Friday, January 27, 2012

Space - Astrophile: Picture yourself on a sandboard on Titan

Astrophile is our weekly column on curious cosmic objects, from the solar system to the far reaches of the multiverse

Object type: Sand dune
Location: Saturn's moon Titan

Standing atop a huge mound of black, hydrocarbon sand, your sandboard tucked under your arm, you take in the view. Row after row of black dunes march into the distance as far as the eye can see, until everything disappears behind an orange curtain of smog.
This is no Earthly vista: you're on Saturn's largest moon, Titan. You strap your feet onto the board and slip off down the dune. Titan's low gravity means it takes a while to build up speed, but also keeps friction to a minimum, so it's a long glide down before you come to a halt.
Sandboarding on Titan still, sadly, only happens in our imagination, but the moon's amazing dunes are real – and lie in a trippy landscape worthy of a late Beatles song. They were discovered in 2006 in radar images from NASA's Cassini spacecraft (see photo) and could be key to unravelling the climatic history of this eerily Earth-like moon.
Though chilling at -179 °C, Titan has rain and lakes – albeit of liquid methane rather than water – along with mountains and river channels.
"Methane raining out and flowing across the surface leads to landscapes that are so much like Earth," says Jani Radebaugh, a planetary scientist at Brigham Young University in Provo, Utah.

Plastic sand

Perhaps more like Earth than anywhere else in the solar system, in fact. Comparing and contrasting the two worlds could lead to a better understanding of climate and surface features on both, she says.
What makes the similarities so astonishing is the completely different materials of which Titan and Earth are made. Titan's crust and mountains are made of water ice. The sand grains comprising its dunes are thought to be hydrocarbons like benzene, which has been detected in the dunes by the Cassini spacecraft.
On Earth, hydrocarbons tend to exist as liquids or gases in oil deposits. On Titan, though, many are frozen solid. They are thought to form when ultraviolet light drives chemical reactions in Titan's atmosphere, and then to rain down onto the surface.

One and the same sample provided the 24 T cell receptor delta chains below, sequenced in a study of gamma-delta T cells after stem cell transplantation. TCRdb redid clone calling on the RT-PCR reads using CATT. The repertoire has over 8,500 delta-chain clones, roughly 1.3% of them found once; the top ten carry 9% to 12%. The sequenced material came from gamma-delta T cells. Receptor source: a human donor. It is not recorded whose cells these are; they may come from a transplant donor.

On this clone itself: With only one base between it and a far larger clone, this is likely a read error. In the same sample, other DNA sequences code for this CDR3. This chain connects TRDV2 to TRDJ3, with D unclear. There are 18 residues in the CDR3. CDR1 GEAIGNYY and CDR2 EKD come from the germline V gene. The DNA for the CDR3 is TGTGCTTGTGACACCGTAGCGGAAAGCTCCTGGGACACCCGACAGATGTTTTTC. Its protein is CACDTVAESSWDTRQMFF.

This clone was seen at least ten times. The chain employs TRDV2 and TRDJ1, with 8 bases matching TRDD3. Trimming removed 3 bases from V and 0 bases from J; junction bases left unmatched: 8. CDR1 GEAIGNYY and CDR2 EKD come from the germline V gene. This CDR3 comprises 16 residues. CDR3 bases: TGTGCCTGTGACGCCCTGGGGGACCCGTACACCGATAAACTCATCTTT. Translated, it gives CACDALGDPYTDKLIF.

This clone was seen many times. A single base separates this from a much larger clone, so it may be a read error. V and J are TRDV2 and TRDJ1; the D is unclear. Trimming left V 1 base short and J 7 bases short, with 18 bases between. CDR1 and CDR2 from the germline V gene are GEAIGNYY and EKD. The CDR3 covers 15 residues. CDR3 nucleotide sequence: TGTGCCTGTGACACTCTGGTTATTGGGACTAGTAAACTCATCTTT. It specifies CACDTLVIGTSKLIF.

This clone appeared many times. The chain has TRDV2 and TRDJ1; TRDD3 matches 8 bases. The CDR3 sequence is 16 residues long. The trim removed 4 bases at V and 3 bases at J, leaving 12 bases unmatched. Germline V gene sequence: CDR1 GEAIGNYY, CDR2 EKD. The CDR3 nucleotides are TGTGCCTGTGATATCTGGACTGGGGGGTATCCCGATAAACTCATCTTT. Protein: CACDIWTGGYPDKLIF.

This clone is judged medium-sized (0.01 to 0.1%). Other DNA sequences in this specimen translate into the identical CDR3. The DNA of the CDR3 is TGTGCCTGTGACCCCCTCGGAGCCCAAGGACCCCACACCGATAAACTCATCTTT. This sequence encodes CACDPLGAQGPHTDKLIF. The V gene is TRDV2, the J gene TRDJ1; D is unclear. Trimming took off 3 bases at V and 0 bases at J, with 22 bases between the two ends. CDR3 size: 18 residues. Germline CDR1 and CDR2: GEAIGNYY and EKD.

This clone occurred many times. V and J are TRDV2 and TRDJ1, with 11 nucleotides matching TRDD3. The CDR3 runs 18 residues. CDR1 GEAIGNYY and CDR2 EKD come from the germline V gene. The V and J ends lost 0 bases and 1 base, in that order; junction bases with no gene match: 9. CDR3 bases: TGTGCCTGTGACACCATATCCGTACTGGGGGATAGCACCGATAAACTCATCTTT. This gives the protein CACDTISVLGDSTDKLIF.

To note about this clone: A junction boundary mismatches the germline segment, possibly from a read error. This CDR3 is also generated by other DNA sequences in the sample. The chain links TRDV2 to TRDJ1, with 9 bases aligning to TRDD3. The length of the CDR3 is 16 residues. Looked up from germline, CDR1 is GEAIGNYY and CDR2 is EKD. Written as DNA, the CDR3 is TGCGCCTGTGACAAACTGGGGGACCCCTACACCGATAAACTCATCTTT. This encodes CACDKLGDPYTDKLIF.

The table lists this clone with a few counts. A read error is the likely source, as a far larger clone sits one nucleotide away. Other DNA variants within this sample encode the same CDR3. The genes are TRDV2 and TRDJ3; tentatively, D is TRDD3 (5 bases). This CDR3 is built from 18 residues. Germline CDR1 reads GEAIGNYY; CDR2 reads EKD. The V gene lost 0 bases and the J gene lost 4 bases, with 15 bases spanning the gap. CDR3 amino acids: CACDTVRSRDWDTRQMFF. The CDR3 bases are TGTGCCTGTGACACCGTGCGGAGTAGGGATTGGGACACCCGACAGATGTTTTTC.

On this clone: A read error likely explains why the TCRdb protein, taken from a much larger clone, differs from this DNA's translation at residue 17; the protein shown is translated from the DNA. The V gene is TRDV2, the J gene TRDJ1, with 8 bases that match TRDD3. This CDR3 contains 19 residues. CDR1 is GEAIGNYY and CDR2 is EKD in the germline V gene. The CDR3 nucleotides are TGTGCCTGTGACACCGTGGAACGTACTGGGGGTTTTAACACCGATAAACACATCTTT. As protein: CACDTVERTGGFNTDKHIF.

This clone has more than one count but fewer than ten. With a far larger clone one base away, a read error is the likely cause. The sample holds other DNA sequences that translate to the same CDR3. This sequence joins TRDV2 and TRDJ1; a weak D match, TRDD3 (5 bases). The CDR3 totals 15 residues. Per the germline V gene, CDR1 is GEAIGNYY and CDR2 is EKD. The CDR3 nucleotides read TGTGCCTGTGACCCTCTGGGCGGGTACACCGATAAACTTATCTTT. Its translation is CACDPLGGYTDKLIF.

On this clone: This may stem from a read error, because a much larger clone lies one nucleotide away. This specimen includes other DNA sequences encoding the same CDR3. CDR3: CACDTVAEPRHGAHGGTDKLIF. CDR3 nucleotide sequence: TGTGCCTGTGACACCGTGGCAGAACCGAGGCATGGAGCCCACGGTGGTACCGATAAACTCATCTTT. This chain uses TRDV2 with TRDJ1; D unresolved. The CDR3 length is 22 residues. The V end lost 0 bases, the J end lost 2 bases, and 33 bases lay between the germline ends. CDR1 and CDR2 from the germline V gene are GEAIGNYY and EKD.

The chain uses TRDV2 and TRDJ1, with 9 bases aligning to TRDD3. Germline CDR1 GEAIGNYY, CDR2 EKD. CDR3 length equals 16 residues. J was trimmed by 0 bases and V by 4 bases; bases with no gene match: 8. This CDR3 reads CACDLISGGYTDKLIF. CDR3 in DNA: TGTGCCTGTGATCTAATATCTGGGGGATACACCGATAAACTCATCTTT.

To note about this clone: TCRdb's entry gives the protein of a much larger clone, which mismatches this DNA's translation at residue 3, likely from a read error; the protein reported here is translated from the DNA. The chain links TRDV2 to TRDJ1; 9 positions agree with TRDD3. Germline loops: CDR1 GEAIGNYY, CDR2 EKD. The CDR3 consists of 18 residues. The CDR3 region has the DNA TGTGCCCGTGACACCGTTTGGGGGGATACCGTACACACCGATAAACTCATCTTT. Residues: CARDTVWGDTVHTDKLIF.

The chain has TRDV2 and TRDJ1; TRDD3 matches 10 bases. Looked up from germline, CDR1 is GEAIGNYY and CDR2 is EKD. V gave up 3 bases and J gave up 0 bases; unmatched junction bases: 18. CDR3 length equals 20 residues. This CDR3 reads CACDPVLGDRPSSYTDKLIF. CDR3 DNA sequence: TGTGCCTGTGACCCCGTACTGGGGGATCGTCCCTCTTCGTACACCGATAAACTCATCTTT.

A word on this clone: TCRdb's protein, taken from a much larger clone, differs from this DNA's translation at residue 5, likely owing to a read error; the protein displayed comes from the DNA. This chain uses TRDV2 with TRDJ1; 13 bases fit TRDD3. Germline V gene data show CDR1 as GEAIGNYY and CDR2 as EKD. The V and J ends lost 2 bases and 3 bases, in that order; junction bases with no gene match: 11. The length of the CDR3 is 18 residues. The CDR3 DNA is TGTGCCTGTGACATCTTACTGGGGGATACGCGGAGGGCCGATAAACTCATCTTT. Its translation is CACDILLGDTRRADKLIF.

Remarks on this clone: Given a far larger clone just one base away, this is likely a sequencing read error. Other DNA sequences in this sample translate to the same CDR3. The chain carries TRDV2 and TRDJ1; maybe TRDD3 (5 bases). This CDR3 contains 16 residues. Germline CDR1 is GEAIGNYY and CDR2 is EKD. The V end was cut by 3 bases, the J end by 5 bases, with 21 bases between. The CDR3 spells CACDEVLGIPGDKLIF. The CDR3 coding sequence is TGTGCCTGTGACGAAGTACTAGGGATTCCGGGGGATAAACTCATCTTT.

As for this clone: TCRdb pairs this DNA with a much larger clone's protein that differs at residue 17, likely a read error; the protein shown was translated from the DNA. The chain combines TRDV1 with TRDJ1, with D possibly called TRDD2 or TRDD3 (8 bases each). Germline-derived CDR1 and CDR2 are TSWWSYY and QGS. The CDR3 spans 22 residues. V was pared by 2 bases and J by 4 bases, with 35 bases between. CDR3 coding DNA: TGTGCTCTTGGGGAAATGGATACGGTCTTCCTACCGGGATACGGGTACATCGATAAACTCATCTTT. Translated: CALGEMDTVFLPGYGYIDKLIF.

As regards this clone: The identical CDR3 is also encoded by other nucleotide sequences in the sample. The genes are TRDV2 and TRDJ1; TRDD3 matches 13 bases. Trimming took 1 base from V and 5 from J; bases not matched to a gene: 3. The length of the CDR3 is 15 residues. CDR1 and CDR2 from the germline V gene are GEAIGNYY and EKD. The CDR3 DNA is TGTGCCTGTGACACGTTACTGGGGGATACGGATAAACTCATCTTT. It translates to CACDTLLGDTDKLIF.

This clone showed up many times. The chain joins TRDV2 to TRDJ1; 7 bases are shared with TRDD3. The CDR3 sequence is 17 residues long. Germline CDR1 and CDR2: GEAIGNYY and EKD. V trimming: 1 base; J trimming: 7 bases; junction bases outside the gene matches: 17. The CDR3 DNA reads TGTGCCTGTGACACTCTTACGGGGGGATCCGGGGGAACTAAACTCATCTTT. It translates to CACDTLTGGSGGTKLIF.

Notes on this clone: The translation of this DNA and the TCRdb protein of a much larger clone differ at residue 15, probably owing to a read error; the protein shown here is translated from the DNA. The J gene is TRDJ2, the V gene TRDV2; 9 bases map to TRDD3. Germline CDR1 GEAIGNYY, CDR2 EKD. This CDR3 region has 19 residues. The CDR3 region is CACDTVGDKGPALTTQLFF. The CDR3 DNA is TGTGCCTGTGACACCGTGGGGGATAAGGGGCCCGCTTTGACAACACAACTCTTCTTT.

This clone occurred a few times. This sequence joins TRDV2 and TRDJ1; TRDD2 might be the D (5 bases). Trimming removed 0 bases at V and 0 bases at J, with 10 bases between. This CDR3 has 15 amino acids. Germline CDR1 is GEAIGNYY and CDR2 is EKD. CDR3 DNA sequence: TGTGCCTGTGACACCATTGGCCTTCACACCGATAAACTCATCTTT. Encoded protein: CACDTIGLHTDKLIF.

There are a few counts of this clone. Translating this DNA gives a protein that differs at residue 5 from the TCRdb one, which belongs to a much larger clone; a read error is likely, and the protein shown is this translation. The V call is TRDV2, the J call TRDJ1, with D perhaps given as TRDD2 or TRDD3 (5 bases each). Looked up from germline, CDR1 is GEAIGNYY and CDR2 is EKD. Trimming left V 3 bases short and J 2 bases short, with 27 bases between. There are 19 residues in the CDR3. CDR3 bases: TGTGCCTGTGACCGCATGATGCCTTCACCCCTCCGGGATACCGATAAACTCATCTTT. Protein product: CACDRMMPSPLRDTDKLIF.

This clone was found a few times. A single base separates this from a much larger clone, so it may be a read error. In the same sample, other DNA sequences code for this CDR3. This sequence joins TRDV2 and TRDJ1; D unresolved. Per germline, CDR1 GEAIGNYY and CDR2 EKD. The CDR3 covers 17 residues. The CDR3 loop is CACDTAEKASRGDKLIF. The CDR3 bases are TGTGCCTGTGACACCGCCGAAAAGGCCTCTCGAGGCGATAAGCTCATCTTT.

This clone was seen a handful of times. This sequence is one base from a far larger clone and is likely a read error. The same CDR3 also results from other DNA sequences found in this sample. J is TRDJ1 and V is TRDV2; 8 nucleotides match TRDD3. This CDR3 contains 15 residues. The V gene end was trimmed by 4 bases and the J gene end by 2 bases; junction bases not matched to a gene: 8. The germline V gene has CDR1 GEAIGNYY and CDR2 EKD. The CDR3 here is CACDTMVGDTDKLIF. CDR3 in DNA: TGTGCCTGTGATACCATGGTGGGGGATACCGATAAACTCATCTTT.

"The dunes may have a composition that's a little like plastic," says Radebaugh. To visualise standing on a dune on Titan, imagine "standing on huge volumes of plastic sand", she says.

Seasonal sculptures

Despite their unusual composition, Titan's dunes – typically 100 metres tall, a kilometre wide, and up to hundreds of kilometres long – are very similar in shape and size to long, skinny dunes in the Sahara desert called linear dunes.
As on Earth, Titan's dunes can tell us about climate. Last year, simulations of the dunes suggested the winds on Titan change seasonally, reversing direction and getting much faster twice a year. This solved a mystery of why Titan's dunes look as though they have been sculpted by winds blowing from west to east, even though the moon's winds were thought to blow in the opposite direction.
Now Alice Le Gall of the Space Atmospheres, Environments and Observations Laboratory (LATMOS-UVSQ) in Paris, France and colleagues have discovered more tantalising climate clues from measurements of the dunes.
They lie in a band 30 degrees both north and south of Titan's equator. Le Gall's team have shown that the dunes get smaller and more widely spaced towards the northern end of this range.

Egg-shaped orbit

The team conclude that this happens because the ground gets wetter with liquid methane towards the north, making the sand stick together and less prone to forming dunes.
This latitudinal variation in weather is likely to be due to Saturn's egg-shaped orbit, the team conclude, which produces more intense, drier summers in Titan's southern hemisphere compared with the north.
The discovery of dunes on Titan was a stroke of luck, says Radebaugh, who worked with Le Gall's team on the latest analysis. "We had no idea that these things would be there," she says. "We were surprised to find such a close analogue to Earth in something so far away."
And if there were only some way to hop over to Titan, she would love to try sandboarding there. "I think it would be possible and probably would be really fun," she says.

Journal reference: Icarus, DOI: 10.1016/j.icarus.2011.10.024

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